Earlier this year, the Toronto Police Service commissioned both internal and external reviews of their handling of missing-persons cases, after alleged serial killer Bruce McArthur was charged in the deaths of eight men with ties to the city’s gay village dating back to 2010. Many people in the LGBTQ community had long raised concerns about a potential serial killer in their midst, and they say their fears – and the disappearances – were wrongly dismissed by police.
The review will also look at the investigations into two other missing-persons cases. One is that of Alloura Wells, a homeless, biracial and transgender woman whose body was not identified for months after she was found dead in a Toronto ravine. The other is that of Tess Richey, whose family found her body in a laneway last year, steps from where she’d last been seen in Toronto’s gay village, after police officers allegedly failed to do a proper canvas of the area.
But despite the concerns that have been raised about the handling of Laura Babcock’s disappearance, her case is not slated to part of that probe.
The Ontario Coroner’s Office produced a report this summer into “secret homicides” – cases that were mistaken as suicides, or as accidental or natural or undetermined deaths – going back decades. The report – which looked at the medical findings in those cases, not at the police investigations – was commissioned as part of the inquiry into the murders of eight senior citizens by former Ontario registered nurse Elizabeth Wettlaufer.
In all, the report looked at 17 deaths. Among them were that of Tammy Homolka, who was killed in 1990 by her sister, Karla Homolka and Karla’s fiancé, Paul Bernardo; and Bill and Bridget Harrison of Mississauga, whose murders, in 2009 and 2010, were detected only after their son Caleb was killed years later.
But at the time that the report was being produced, the Wayne Millard case was still before the courts, and therefore was not included.
When the verdict was delivered on Monday in the Wayne Millard case, Laura Babcock’s parents, Linda and Clayton, were sitting at the front of the courtroom. Tim Bosma’s parents, Mary and Hank, sat right behind them. All four applauded when the 33-year-old was found guilty.
Outside the courthouse, the two couples, bound by grief, addressed reporters.
Attending the trial each day had been torturous, Mr. Babcock said. But they needed to be there to ensure that someone there cared about Wayne, and about the outcome of the trial.
They thanked the police and the prosecutors and anyone who had come forward to help – but did not mince words for those in Mr. Millard and Mr. Smich’s inner circles.
“For all of you who knew or suspected what Millard and Smich had done to Laura, and did not come forward earlier, we again say: Shame on you,” Mr. Babcock said. “Your inactions have indirectly led to two additional murders.”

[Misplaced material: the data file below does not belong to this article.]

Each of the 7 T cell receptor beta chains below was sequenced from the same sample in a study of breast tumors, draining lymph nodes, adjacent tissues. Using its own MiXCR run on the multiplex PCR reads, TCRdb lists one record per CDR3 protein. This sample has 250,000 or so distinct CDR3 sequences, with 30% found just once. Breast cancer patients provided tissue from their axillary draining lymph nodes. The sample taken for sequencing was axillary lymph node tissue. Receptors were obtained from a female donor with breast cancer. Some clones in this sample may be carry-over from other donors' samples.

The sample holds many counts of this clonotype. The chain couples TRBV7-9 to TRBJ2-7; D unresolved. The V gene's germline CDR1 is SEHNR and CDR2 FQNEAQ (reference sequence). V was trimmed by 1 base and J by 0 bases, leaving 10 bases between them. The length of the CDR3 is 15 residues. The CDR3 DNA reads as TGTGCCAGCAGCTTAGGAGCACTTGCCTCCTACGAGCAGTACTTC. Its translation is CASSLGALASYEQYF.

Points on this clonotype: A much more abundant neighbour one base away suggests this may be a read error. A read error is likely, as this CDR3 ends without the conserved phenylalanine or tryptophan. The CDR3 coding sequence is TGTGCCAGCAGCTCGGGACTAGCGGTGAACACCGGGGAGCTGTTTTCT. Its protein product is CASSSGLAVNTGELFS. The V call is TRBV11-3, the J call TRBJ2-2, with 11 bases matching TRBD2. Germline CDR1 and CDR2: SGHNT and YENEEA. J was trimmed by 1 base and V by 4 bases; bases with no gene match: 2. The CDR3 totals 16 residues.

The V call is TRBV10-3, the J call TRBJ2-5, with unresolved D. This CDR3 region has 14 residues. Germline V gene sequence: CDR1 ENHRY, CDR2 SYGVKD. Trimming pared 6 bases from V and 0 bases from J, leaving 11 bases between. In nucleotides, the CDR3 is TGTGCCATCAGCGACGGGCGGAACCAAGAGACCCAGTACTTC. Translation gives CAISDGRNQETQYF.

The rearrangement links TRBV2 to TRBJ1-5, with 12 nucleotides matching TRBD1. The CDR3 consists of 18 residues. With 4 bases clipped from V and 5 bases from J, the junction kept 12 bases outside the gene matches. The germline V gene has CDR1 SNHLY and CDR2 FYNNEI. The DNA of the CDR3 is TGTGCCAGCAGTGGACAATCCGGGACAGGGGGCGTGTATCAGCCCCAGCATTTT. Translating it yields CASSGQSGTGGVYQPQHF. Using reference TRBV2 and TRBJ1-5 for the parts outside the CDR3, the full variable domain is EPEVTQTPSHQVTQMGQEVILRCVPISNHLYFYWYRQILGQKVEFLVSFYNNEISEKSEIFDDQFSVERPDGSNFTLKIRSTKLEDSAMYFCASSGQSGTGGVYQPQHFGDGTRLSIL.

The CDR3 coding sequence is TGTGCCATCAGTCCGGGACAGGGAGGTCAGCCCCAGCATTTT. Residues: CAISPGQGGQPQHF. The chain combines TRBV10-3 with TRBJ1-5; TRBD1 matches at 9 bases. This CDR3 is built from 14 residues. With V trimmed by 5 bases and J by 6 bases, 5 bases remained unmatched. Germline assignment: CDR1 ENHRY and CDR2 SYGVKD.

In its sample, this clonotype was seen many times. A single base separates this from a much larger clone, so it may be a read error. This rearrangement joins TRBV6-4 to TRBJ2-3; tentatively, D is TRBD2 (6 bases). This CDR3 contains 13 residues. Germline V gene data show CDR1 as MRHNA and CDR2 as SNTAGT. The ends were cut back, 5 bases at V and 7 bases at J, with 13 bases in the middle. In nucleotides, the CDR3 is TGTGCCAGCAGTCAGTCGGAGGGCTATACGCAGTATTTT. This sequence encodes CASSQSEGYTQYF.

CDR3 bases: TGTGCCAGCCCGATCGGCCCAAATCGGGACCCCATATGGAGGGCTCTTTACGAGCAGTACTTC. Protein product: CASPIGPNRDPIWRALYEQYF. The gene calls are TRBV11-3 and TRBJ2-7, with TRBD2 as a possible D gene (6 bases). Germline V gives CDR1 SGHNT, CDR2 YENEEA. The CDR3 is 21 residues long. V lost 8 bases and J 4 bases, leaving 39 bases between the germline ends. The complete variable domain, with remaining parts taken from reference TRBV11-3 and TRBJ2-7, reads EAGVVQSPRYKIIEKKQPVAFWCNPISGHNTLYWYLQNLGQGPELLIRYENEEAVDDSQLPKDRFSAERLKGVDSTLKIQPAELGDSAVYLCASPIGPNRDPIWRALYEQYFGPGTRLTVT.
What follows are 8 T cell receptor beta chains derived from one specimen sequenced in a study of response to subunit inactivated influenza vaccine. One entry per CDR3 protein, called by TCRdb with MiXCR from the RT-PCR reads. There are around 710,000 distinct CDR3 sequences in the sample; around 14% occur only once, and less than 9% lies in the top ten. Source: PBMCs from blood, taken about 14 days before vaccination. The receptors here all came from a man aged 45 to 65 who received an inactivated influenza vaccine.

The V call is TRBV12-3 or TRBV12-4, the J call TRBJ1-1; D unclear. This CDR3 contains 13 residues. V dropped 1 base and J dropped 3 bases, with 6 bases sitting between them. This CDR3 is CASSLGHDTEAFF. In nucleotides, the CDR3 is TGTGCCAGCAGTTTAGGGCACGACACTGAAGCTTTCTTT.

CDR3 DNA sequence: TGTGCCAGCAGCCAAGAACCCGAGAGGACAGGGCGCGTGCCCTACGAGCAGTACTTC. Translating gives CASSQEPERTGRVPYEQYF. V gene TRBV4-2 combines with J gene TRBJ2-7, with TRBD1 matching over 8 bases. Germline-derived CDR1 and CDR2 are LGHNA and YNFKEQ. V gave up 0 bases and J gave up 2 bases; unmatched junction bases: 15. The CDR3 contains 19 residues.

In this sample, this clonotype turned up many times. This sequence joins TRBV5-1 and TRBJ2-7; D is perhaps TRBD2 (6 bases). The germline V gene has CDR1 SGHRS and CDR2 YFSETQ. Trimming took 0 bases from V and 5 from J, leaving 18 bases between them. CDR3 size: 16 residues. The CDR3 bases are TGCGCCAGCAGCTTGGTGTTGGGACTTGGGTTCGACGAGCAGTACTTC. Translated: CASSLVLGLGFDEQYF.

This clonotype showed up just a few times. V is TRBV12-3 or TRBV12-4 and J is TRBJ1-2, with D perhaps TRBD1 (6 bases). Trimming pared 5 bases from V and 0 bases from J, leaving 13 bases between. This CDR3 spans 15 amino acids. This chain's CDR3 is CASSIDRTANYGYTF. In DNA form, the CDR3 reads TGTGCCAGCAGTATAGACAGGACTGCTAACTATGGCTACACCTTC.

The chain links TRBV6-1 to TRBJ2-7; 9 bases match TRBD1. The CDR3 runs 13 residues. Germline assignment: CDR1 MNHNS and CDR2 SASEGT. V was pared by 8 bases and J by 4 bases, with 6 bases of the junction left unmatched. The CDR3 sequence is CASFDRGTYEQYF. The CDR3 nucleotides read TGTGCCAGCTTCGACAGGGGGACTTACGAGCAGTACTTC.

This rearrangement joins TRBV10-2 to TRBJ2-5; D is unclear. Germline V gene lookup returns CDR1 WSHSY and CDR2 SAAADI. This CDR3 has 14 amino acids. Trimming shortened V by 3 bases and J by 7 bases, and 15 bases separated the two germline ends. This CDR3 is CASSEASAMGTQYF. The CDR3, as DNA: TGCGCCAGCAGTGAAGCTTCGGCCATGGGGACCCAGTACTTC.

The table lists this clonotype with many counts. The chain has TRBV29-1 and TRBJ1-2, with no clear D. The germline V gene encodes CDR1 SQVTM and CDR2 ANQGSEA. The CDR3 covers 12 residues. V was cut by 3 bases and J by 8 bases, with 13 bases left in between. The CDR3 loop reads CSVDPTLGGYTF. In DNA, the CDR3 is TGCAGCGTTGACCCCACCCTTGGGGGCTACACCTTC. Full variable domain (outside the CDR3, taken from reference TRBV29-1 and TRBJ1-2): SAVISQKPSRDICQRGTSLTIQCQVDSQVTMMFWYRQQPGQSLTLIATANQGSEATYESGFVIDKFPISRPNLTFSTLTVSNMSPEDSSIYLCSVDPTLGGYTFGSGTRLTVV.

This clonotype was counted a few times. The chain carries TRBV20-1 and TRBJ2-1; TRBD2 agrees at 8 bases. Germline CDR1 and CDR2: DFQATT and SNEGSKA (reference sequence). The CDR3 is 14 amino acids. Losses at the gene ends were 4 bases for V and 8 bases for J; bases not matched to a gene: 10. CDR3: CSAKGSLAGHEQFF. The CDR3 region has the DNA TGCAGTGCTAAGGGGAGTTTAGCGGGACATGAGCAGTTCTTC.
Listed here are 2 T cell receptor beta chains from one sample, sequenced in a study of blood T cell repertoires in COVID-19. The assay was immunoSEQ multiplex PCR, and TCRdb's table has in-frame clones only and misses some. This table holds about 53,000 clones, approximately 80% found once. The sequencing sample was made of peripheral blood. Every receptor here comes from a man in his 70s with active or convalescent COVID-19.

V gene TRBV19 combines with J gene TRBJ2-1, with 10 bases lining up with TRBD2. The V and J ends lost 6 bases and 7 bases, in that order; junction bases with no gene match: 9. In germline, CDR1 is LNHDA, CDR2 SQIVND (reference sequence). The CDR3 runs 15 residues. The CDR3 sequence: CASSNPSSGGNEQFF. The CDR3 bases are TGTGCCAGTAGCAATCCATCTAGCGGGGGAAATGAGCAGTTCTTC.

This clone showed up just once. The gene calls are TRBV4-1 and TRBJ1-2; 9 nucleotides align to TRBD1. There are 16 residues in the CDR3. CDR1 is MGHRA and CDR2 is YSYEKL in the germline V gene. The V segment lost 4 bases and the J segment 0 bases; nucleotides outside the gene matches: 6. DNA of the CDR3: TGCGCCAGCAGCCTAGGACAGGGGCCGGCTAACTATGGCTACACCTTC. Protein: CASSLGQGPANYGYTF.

Sharlene Bosma – who goes by a different name today, one that The Globe and Mail is not sharing, for the sake of her privacy – was not there for the verdict on Monday. She decided that it wouldn’t have been best for her mental or emotional health.
Now, almost 40, she has worked hard to rebuild her life and to be happy. She has moved to a new house, and, as of just weeks ago, she is remarried.
Her new husband, Wes, was one of Tim’s closest friends. In fact, Tim was the best man at Wes’s first wedding, and Wes was a groomsman at Tim and Sharlene’s.
He was living out West during the Bosma trial. But after a difficult divorce last year, he moved back to Ontario, where he and Sharlene leaned on each other for support. Slowly, their friendship turned romantic.
On Sept. 8, after a short engagement, and after delivering notes to their neighbours to apologize for the noise, they held a backyard wedding at their new home.
Speaking to a reporter on their back porch on a recent Sunday afternoon, Sharlene and Wes spoke about how they have “helped each other heal.”
Sharlene did attend portions of the Laura Babcock trial last fall.
She wanted to make sure the two killers were given consecutive sentences, in hopes that her daughter, who is now 7, will never have to face them at a parole hearing.
She is hopeful that Mr. Millard will receive a consecutive – rather than concurrent – sentence for his father’s murder as well.
She sees value in a review of some sort by Toronto Police, and said that that would certainly be an “extra silver lining.” But it is not something she will campaign for. Justice, she feels, has been achieved. Her goal is to move forward, ensuring, now with Wes’s help, that her daughter knows how much Tim was loved, and that he is never forgotten.
“How you go on in life is a matter of perspective,” she says. “It becomes a choice about how much more you are willing to give them. And for me, I’m done."